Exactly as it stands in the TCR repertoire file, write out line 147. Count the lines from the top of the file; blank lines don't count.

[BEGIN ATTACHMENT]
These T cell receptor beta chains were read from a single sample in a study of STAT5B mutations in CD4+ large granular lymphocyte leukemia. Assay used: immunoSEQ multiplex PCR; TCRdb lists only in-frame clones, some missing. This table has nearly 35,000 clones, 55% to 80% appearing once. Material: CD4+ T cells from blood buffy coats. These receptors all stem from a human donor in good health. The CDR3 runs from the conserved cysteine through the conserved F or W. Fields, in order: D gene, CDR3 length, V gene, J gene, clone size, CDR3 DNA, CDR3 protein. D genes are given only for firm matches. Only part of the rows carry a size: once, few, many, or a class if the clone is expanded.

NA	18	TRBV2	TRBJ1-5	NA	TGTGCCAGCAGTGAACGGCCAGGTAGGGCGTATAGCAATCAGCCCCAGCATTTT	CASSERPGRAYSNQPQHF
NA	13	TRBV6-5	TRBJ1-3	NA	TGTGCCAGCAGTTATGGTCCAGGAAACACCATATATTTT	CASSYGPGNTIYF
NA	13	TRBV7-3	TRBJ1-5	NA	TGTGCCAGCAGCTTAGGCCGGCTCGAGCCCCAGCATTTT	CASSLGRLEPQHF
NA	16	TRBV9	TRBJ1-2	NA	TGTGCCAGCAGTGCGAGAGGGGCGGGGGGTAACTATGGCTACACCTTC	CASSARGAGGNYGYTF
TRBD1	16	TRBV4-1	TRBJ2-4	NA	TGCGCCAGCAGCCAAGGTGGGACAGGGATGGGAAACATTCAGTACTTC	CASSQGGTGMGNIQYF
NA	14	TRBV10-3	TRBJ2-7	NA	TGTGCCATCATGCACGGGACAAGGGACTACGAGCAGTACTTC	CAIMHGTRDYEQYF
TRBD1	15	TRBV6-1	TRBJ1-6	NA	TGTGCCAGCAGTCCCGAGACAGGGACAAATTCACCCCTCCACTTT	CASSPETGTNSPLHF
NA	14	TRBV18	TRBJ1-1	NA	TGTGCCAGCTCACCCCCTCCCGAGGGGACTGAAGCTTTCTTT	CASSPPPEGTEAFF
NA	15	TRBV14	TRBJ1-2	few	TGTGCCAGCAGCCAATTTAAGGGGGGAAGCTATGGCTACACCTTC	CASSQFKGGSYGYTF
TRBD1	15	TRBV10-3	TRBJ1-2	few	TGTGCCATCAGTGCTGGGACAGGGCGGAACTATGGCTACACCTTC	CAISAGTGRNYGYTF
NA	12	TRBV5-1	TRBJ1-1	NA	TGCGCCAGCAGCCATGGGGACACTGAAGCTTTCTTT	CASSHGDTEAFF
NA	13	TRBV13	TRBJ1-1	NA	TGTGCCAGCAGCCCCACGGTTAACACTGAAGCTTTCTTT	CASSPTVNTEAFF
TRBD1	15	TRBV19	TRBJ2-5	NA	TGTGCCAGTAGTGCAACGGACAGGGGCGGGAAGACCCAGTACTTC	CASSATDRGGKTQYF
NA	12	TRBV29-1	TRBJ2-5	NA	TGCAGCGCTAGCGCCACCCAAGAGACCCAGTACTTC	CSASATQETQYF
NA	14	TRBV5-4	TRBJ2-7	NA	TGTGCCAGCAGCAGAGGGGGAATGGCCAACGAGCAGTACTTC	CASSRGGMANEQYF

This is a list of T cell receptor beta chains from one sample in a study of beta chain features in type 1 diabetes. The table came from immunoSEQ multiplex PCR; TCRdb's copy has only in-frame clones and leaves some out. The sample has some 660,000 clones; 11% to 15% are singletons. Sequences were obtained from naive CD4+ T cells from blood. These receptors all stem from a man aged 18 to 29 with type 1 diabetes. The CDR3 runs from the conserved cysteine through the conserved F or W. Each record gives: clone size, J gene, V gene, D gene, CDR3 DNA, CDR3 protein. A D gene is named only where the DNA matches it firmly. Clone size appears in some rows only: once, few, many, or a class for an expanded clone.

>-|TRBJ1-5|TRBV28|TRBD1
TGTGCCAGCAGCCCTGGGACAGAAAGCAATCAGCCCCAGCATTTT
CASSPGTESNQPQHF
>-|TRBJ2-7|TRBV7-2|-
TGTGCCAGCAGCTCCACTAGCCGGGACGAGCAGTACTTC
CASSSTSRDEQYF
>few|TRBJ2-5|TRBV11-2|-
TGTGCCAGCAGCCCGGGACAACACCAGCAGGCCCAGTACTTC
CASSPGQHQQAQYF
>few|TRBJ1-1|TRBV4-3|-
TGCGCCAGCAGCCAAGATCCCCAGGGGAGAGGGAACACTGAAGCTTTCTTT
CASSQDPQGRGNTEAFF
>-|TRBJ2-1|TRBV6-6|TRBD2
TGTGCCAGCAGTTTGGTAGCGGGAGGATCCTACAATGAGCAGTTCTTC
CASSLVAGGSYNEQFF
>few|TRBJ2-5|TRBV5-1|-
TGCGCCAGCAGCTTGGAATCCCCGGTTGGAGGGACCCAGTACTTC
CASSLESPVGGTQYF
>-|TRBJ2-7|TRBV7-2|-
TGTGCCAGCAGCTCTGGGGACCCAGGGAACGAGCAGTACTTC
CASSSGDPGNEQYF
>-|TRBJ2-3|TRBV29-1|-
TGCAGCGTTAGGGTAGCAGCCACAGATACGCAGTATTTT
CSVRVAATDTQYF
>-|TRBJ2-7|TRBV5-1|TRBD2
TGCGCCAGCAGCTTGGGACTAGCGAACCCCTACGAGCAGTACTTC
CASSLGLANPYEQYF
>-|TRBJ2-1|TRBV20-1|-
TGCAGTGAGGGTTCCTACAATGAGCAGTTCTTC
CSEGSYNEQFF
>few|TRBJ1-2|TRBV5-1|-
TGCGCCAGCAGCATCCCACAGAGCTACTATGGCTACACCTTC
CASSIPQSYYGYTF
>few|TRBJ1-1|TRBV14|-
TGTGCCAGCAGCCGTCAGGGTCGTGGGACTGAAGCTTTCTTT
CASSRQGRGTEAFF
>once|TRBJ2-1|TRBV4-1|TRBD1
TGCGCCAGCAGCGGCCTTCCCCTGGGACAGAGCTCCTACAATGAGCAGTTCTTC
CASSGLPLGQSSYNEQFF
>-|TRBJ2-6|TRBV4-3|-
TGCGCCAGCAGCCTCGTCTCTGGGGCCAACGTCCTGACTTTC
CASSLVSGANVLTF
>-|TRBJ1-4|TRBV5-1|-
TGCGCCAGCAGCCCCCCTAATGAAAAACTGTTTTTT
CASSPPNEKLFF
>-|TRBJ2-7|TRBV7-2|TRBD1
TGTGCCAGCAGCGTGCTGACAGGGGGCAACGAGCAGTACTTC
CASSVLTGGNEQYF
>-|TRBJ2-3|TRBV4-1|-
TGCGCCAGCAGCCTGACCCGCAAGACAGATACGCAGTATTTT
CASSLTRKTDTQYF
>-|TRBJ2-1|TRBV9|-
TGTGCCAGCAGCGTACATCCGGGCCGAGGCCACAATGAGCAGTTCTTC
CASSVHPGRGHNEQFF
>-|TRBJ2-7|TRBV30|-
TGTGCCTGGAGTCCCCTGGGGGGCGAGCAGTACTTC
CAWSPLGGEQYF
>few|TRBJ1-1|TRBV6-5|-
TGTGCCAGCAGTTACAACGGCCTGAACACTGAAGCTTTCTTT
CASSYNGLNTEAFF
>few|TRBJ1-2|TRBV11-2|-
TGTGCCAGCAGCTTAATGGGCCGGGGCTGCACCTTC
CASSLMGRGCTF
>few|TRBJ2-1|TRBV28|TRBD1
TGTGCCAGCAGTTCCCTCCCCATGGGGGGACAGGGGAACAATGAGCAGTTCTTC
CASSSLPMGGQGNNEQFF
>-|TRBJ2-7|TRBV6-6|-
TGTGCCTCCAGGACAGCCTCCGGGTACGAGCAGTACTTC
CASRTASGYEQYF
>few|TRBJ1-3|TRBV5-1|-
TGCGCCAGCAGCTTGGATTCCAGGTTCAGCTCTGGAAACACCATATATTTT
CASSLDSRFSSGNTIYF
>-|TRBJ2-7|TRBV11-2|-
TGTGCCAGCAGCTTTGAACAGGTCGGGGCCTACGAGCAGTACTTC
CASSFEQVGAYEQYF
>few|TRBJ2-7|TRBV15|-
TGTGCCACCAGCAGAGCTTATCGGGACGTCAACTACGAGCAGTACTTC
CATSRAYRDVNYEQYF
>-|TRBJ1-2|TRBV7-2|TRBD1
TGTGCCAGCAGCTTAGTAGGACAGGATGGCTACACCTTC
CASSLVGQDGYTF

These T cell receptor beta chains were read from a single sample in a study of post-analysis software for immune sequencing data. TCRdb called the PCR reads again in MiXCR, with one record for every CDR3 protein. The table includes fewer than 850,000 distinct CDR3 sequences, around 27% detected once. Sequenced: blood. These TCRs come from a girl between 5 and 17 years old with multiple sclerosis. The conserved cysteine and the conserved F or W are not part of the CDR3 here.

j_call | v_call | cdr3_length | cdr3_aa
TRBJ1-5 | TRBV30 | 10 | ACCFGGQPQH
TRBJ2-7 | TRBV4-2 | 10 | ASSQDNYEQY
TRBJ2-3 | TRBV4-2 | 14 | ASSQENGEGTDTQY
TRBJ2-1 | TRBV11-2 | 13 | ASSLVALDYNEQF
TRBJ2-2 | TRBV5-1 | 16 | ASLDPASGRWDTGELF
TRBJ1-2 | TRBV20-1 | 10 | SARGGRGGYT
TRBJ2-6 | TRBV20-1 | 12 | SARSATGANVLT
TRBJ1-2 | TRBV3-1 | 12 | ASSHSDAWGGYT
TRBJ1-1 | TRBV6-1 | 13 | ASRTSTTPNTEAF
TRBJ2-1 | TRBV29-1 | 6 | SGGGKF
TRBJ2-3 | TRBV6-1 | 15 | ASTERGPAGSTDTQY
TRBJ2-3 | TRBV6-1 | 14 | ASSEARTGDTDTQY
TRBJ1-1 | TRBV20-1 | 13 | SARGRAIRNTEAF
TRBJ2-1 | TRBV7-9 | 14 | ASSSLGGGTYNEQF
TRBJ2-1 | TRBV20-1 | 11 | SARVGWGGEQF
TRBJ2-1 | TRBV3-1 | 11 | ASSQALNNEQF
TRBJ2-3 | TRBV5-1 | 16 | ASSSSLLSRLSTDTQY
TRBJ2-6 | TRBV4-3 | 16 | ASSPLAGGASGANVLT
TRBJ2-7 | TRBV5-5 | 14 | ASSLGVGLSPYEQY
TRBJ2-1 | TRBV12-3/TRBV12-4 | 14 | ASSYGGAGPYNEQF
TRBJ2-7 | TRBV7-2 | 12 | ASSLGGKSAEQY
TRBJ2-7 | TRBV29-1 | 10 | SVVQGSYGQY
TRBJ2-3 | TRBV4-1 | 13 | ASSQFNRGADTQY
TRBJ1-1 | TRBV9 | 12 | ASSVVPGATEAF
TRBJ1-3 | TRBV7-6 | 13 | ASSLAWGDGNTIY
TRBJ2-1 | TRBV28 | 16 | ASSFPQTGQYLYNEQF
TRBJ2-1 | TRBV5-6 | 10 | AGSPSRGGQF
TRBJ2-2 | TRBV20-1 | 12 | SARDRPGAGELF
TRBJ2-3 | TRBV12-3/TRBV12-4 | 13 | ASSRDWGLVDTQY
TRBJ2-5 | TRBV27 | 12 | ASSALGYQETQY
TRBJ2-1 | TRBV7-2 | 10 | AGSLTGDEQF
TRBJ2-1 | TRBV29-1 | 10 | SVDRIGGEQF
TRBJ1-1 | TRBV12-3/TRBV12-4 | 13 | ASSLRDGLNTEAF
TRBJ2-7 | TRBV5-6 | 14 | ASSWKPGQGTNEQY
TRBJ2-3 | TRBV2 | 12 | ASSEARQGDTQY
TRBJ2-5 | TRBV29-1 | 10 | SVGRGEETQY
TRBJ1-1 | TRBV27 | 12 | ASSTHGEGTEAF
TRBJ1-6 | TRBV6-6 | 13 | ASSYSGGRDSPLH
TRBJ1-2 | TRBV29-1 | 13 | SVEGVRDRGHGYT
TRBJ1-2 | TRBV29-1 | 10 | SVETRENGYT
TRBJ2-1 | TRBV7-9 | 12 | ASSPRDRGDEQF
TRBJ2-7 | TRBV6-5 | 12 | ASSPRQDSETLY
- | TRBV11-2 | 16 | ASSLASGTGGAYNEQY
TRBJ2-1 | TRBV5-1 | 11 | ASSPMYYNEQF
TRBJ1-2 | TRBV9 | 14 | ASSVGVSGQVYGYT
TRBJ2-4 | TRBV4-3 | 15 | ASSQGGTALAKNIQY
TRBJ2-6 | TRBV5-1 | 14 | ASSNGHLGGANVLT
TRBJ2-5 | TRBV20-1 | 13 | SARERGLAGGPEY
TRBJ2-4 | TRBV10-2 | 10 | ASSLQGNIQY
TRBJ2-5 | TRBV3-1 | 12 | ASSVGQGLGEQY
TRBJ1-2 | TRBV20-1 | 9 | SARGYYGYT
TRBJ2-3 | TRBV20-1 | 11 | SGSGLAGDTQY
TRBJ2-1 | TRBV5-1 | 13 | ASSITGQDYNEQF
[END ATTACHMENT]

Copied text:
TRBJ2-6 | TRBV5-1 | 14 | ASSNGHLGGANVLT